Silver. Argent, Fr.; Silber, Ger.

Argenti Oxidum

Silver oxide. An olive-brown powder, very slightly soluble in water. Dose, gr. ss.—grs. ij, in pill.

Argenti Nitras

Silver nitrate. A heavy, colorless, anhydrous salt, wholly soluble in distilled water, and crystallizing in shining, rhombic plates. Dose, gr. 1/4—gr. ss, in pill, or in solution.

Argenti Nitras Fusus

Fused silver nitrate. In cylindrical pieces. It is only used for topical applications.

Argenti Nitras Dilutus

Diluted (mitigated) silver nitrate. Silver nitrate, 30 grm.; potassium nitrate, 60 grm. Formed in pencils or cones.

Argenti Cyanidum

Silver cyanide. Is a white powder, insoluble in water. Dose, gr.1/40—gr. 1/20, in pill-form.

Argenti Iodidum

Silver iodide. An amorphous powder, yellowish in color, without taste, and insoluble in water or alcohol. Dose, gr.1/10—gr. 1/4.

Antagonists and Incompatibles

The soluble chlorides and all substances containing them are incompatible with the nitrate of silver; hence most of the natural waters decompose it, because they contain more or less common salt. An insoluble chloride of silver is the result of the decomposition. The following mineral acids and their salts are chemically incompatible: Sulphuric, muriatic, tartaric, and sulphurous. Alkalies and their carbonates, astringent infusions, and lime-water are incompatible. In cases of poisoning by nitrate of silver, common salt is the appropriate antidote. This should be given in solution very freely, to act as an emetic as well as chemical antidote.

Therapeutically the salts of silver are antagonized by all those agents which promote constructive metamorphosis.


All agents promoting waste, as mercury, iodides, etc., favor the action, therapeutically, of nitrate of silver.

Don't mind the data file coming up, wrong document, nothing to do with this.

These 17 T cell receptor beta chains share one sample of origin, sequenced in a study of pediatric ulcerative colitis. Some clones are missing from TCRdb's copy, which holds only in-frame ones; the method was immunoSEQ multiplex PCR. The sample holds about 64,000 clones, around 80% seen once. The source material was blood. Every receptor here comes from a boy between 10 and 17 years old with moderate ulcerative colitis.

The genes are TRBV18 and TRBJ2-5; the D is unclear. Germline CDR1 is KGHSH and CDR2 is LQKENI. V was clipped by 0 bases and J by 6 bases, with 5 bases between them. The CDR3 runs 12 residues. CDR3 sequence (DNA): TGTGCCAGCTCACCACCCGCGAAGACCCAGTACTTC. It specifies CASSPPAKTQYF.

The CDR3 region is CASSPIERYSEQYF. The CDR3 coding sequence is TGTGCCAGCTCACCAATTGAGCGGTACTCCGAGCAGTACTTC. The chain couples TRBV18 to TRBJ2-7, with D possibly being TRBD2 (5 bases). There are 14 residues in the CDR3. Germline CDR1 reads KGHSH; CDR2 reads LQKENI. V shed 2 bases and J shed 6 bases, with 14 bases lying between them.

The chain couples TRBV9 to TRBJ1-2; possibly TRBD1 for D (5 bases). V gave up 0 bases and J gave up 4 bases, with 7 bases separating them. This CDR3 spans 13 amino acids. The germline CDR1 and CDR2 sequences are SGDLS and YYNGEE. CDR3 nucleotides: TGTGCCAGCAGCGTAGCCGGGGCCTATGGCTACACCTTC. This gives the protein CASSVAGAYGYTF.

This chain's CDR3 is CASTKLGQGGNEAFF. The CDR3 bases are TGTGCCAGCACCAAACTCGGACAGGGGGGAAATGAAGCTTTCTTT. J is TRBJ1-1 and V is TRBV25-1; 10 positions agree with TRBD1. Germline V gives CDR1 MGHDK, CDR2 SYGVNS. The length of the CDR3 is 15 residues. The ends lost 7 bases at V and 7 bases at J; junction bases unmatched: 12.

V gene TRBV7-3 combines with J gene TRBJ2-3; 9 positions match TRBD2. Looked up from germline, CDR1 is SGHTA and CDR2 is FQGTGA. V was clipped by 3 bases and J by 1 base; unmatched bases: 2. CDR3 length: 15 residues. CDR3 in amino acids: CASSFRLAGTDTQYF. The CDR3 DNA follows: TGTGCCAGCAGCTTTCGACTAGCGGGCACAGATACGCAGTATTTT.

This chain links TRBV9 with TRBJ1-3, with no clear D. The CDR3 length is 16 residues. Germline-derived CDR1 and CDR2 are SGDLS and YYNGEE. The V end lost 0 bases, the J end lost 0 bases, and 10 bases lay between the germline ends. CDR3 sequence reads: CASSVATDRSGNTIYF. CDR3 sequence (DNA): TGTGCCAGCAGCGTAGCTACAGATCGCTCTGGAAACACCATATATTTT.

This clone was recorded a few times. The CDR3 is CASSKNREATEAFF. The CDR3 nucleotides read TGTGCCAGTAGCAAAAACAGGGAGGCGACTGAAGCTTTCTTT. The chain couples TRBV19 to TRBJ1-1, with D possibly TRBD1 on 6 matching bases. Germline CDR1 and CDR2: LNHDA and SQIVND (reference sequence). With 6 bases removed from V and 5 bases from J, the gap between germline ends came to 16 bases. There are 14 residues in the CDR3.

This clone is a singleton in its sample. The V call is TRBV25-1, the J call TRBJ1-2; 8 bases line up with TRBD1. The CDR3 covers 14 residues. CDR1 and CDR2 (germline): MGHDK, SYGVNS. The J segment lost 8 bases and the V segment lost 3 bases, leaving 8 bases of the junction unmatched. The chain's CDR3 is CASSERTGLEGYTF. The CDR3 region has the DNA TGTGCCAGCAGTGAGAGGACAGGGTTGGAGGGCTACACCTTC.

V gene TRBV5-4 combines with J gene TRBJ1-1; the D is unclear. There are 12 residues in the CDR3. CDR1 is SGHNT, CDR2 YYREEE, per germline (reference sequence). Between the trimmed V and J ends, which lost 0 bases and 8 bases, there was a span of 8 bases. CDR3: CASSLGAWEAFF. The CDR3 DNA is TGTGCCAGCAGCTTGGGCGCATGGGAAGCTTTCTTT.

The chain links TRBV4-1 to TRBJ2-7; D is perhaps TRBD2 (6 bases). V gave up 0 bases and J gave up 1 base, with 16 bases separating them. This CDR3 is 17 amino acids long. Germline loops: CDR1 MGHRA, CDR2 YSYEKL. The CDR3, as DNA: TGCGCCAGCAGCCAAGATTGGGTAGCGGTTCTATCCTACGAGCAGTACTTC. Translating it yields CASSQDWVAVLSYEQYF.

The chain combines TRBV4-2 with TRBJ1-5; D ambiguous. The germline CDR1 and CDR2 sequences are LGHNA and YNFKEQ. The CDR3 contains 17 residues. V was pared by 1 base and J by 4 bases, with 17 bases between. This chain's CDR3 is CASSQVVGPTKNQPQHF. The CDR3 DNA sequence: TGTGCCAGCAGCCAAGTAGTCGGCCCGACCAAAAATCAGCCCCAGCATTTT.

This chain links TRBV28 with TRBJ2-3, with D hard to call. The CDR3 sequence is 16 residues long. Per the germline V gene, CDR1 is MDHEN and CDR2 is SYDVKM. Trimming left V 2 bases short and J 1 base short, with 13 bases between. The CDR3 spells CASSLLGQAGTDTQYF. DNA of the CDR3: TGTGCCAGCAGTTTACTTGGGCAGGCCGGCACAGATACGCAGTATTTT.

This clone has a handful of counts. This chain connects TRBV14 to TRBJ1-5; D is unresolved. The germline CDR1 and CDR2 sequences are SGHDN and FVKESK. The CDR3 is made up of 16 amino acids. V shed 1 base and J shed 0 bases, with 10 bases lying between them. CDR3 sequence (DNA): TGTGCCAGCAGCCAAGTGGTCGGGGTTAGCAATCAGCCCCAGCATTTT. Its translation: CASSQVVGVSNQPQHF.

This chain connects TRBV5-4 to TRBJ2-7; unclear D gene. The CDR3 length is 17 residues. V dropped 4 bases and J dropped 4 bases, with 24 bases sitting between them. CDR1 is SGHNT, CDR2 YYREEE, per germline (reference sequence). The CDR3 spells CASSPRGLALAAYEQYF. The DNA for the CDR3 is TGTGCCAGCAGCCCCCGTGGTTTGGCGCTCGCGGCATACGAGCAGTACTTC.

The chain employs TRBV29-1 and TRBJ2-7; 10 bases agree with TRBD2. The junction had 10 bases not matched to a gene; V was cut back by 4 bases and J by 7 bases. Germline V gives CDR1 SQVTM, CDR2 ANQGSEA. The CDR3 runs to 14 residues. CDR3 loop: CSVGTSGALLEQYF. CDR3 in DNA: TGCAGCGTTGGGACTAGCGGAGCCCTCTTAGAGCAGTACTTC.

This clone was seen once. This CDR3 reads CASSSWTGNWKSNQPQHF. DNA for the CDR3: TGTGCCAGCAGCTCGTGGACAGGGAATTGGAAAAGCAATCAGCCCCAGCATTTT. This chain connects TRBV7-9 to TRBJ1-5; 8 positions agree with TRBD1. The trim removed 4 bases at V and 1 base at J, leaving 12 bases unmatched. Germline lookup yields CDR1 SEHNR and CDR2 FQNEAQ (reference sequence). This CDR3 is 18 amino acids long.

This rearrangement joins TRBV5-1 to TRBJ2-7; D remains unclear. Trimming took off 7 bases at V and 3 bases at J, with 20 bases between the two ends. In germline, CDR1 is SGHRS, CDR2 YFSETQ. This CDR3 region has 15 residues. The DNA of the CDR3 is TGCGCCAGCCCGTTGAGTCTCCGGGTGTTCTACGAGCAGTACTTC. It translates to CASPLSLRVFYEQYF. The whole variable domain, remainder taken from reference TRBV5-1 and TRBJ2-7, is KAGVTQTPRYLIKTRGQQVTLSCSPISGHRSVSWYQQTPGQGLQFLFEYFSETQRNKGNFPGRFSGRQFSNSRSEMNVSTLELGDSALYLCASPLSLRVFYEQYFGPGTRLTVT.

Physiological Actions

Nitrate of silver acts chemically on the tissue to which it is applied. It combines with the albumen, and excites a superficial inflammation, producing in some subjects vesication, in all a whitish eschar. It is, therefore, an escharotic, but of very limited activity. The white eschar produced by it, subsequently— under the influence of light—becomes brownish-black.

Nitrate of silver has a strong metallic, styptic taste. A strong solution, brushed over the mucous membrane, whitens it. In the stomach, the salts of silver produce a sense of warmth at the epigastrium, and, in large (toxic) doses, excite a violent gastro-enteritis. Meeting in the stomach soluble chlorides, undoubtedly the insoluble chloride of silver is formed, but a portion of the salt, probably, at once enters into combination with albumen and peptones. That the action of nitrate of silver, when swallowed, is not that of the chloride, has been experimentally shown; hence the conversion of the nitrate salt into chloride does not suffice to explain the effects which ensue. Increased secretion from the intestinal glandular apparatus is produced by the silver salts, and the alvine dejections are softer and more frequent. Long-continued use of these agents will cause gastro-intestinal catarrh.